Goalie Malcolm Subban faces down with Michael Matheson at the 2011 NHL Research and Development Camp. (Photo By Dave Sandford/NHLI via Getty Images)
What do you look for in a hockey camp?
July and August is hockey camp time. Hundreds of camps run throughout the US and Canada in hopes of developing players and driving business.
I have been asked countless times to recommend, or vouch for, a camp. Many factors come into play. Each player and family situation is different.
After attending and instructing at dozens of different camps, here is a brief checklist of what I believe a family must consider when selecting a camp.
• Location - You must first be able to get to a camp in order to attend it. Narrow your search to places you can physically get to without too much hassle. In short, if you spend more than eight hours travelling to a camp, over a week, you are probably wasting time, money and energy.
• Camp Level and Age - There is nothing more frustrating for coaches, players and parents than when the level is too low or too high for a player. A stronger, more advanced player is not pushed. A less experienced player will lose confidence. Finding a camp at the right level is key.
• Camp Ideals - Hockey schools are a business. As with any good company, they must have a focused plan and area of expertise. Camps may focus on such areas as skating, conditioning, checking, game play and stickhandling. Some camps try to balance their program. You should noticeably improve in whatever area the camp specializes in after attending. In general, any camp that tells you it is “doing it all for you” is lying. Trust me, there’s never enough time and/or resources to effectively hit all the areas in the game of hockey.
• Who is teaching? Be sure to know who exactly is running the on-ice sessions and how much they are instructing. There is nothing more frustrating as a player/parent than to go to an “NHL-Star” player camp only to watch him sign a few autographs and have the camp being taught by inexperienced teenagers. Do your own research and make sure the camp has consistent, quality training from start to finish. The camp should be professional in organization and delivery. What you will find is there are camps that are there to make money and there are camps that are driven to provide an experience.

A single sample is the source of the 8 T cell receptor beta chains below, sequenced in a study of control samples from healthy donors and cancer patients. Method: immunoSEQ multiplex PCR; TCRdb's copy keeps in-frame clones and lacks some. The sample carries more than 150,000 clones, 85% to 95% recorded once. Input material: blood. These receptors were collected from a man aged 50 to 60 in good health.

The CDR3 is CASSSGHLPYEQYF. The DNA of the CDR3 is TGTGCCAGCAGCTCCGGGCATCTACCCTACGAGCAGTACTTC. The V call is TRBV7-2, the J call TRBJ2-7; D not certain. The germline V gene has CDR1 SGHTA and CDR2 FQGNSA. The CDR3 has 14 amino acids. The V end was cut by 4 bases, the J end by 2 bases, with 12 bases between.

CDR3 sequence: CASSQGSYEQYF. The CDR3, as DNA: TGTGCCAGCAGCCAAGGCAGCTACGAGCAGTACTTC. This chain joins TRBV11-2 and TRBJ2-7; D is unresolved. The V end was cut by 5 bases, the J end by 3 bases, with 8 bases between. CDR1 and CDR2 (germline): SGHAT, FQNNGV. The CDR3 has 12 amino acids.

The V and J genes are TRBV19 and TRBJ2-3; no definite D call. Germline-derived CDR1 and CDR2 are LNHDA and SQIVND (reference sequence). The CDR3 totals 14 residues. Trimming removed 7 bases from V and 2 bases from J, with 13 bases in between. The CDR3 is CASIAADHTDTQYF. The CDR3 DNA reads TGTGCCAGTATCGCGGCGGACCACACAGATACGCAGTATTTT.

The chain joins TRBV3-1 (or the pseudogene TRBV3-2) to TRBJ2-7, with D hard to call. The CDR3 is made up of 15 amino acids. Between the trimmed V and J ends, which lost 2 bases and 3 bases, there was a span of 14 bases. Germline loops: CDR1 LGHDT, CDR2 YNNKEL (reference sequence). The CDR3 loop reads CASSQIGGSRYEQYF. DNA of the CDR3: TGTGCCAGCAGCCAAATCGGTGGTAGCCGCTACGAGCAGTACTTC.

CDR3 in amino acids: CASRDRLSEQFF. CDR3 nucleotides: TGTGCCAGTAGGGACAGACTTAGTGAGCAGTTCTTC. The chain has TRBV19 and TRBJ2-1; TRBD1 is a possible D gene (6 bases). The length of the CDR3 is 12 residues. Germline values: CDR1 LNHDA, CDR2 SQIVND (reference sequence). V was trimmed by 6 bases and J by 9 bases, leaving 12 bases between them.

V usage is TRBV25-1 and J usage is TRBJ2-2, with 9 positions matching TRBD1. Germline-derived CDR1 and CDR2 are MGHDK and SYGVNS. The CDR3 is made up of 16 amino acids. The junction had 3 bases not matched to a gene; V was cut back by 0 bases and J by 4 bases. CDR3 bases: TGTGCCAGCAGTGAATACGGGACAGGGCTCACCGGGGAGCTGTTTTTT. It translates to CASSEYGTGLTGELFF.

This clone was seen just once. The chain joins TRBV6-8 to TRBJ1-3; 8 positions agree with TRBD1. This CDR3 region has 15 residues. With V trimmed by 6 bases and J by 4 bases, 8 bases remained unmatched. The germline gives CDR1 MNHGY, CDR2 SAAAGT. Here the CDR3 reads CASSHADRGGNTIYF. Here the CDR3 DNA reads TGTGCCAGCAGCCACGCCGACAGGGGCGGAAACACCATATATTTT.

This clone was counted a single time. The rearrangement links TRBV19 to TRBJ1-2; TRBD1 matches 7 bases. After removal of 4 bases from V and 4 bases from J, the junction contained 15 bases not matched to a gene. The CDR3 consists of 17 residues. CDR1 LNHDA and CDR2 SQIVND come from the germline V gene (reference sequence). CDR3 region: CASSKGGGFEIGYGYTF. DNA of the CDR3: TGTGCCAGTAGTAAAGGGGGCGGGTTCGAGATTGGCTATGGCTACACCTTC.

• Costs - Be sure the costs align with your family’s budget. You should not have to go into debt to pay for your player’s development. Be sure to account for additional costs such as gas, food and time for each camp. Families should get good value for their money.
• Personal Feedback - The biggest thing I would look for is the attention to detail that each camp gives. Does the player get feedback? Not all feedback is created equal. My biggest pet peeve is that many schools will bend the truth on a player’s skill set and progress. The reason for this is camp directors tend to shy away from confrontation and want to be likeable. By being likeable, you’re more likely to collect money on returning business next year. I would stay away from this trap. A good instructor will have enough integrity and expertise to be candid with the player/family. Decide for yourself between what you want to hear and need to hear.
• Fun - A good hockey camp is not only run professionally, but is also fun. Players should enjoy playing and practicing the game. Be among friends and teammates. In the long run, a camp that is not enjoyable and pushes the player away from activity tends to be counter-productive.
All of the above factors should be considered when selecting a camp. Each player should exit the camp better prepared for the challenges ahead in the 2012-13 hockey season.
Good Luck. Get Better Every Day.
Daniel Tkaczuk was Calgary's first round pick in 1997 (sixth overall) and has been playing professionally in North America and Europe for the past 12 seasons. He is currently president of iHockeyTrainer.com, an online hockey school for skill development.
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